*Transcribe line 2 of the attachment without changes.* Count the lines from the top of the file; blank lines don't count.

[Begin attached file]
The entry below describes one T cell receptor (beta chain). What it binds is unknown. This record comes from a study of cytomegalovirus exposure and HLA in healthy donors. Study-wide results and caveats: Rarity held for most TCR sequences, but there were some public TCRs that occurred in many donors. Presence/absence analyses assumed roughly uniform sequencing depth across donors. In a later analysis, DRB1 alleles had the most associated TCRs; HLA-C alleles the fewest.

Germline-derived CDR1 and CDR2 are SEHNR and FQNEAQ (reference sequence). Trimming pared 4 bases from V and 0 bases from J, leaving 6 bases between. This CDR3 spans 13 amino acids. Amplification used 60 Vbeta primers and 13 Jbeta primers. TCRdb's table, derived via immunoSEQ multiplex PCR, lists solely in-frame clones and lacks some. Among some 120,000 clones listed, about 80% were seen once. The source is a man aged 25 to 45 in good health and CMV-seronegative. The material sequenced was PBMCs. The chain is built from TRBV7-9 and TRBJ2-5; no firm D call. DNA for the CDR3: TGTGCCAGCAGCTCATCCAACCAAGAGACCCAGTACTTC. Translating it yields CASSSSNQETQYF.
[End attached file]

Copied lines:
Germline-derived CDR1 and CDR2 are SEHNR and FQNEAQ (reference sequence). Trimming pared 4 bases from V and 0 bases from J, leaving 6 bases between. This CDR3 spans 13 amino acids. Amplification used 60 Vbeta primers and 13 Jbeta primers. TCRdb's table, derived via immunoSEQ multiplex PCR, lists solely in-frame clones and lacks some. Among some 120,000 clones listed, about 80% were seen once. The source is a man aged 25 to 45 in good health and CMV-seronegative. The material sequenced was PBMCs. The chain is built from TRBV7-9 and TRBJ2-5; no firm D call. DNA for the CDR3: TGTGCCAGCAGCTCATCCAACCAAGAGACCCAGTACTTC. Translating it yields CASSSSNQETQYF.